The analysis suggested that the consequences of this lack of energy supply are dire in terms of health, education, climate, and economic and social development, with many of these impacts disproportionally affecting women and children in the continent. 

“There are also affordability challenges to consider; only half of households without electricity access today would be able to afford basic energy services without additional financial support, and even fewer would be able to afford modern cooking solutions,” said the report. 

It added: “A lack of reliable and affordable energy restrains Africa’s farmers from higher productivity; hinders industry, where energy prices and affordability remain key determinants in competitiveness; and limits the ability of countries to attract and cultivate new sectors of their economies.” 

Moreover, although Africa accounts for around 20 percent of the world’s population, it attracts less than 3 percent of energy spending. 

The study highlighted that investments in the energy sector on the continent have been falling since its peak in 2014 and are currently down 34 percent.

“Increasing investment in domestic energy systems faces hurdles, notably a shortage of bankable projects and the high cost of capital, which can be two to three times higher for renewable projects in Africa than in advanced economies,” said IEA.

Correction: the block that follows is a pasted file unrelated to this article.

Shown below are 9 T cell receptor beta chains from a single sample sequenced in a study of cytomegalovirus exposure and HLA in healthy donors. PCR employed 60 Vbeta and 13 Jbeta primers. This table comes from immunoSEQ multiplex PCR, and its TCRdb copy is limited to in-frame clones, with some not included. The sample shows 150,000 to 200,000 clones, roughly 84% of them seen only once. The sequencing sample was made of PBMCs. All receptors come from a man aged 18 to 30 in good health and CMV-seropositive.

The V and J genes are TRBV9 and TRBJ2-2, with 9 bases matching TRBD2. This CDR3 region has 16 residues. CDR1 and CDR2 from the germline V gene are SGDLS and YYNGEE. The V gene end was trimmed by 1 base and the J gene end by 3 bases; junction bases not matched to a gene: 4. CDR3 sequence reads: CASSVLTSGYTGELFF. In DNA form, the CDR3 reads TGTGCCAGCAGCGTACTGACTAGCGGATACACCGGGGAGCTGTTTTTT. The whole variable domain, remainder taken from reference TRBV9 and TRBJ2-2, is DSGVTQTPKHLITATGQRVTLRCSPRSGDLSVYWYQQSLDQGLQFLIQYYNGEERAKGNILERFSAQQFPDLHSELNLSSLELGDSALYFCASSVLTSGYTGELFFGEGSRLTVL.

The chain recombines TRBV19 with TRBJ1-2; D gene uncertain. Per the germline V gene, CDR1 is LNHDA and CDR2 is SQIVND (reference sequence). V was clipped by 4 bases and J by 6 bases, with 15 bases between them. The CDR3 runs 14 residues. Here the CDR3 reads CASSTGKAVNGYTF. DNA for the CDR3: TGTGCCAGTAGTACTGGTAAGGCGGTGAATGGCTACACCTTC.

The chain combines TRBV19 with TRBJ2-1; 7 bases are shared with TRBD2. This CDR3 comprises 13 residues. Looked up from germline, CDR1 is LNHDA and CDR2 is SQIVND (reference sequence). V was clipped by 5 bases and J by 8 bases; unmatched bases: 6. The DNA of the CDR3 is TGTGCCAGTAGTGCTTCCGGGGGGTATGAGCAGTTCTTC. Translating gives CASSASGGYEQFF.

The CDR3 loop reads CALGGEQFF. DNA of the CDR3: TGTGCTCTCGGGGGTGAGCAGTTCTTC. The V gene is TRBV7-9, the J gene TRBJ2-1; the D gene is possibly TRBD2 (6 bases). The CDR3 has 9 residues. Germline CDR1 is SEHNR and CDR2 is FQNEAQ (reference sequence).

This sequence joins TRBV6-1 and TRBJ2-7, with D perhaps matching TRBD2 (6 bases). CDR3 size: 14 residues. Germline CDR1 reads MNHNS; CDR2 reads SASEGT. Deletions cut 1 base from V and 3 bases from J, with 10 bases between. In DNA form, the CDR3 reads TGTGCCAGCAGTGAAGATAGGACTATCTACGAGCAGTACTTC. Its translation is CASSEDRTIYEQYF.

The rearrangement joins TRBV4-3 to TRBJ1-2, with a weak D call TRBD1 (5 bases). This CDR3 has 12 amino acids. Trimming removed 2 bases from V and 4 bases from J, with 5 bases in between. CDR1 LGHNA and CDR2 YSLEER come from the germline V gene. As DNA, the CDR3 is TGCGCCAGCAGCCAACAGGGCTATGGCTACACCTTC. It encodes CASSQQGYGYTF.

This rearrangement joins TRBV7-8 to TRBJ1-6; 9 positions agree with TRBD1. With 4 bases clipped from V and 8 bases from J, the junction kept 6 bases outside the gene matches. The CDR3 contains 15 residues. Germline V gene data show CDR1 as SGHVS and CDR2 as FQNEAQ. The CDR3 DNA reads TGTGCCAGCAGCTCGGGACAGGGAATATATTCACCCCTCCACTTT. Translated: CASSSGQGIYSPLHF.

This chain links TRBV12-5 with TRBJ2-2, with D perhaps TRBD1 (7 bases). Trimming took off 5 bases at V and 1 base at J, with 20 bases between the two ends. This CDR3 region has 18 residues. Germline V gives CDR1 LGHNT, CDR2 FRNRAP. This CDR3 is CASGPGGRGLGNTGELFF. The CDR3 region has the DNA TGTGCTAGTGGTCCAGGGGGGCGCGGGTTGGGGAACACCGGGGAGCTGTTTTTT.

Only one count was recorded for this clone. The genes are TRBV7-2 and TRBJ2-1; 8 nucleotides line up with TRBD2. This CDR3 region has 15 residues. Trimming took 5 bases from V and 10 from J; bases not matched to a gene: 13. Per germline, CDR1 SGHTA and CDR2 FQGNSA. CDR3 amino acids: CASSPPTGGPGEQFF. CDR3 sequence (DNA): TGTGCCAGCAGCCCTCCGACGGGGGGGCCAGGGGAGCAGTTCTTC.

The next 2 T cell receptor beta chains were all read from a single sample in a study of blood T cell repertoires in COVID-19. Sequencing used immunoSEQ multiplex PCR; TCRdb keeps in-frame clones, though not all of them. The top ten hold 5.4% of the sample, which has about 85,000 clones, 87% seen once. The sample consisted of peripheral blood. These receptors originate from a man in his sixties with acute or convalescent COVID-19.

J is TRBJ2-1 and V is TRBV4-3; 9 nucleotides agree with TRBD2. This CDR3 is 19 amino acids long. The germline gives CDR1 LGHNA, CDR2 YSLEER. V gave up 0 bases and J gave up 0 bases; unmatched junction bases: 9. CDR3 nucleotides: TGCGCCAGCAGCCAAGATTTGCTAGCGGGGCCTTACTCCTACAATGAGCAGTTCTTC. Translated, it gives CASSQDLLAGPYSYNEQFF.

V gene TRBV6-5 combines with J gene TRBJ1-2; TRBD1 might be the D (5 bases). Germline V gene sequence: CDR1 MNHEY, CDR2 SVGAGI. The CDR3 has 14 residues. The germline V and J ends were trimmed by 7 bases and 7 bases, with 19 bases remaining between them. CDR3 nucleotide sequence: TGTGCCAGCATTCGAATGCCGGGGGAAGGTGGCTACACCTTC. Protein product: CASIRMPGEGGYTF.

More than 1 billion Africans still cook their meals over open fires and traditional stoves. Shutterstock

Expansion of electricity holds the key

According to the report, around half of the energy funding required in Africa by 2030 is needed in electricity, where policies play a key role in attracting more investment. 

“Total electricity sector investment increases from just under $30 billion in 2022 to more than $120 billion in 2030 in the Sustainable Africa Scenario, with around 50 percent going toward renewable generation alone,” added the report. 

IEA further noted that Africa is home to the most cost-competitive green energy outlets in the world, with 60 percent of the best solar resources globally, and many countries on the continent have high-potential hydropower, geothermal, and wind resources.

The release noted that utility-scale renewable energy projects have found a foothold in African markets, where around 80 percent of clean projects by volume have reached investment decisions in the last five years. 

New industries to propel Africa’s energy sector 

The report projected that new industries, including those related to clean technologies, can support Africa’s growing energy sector.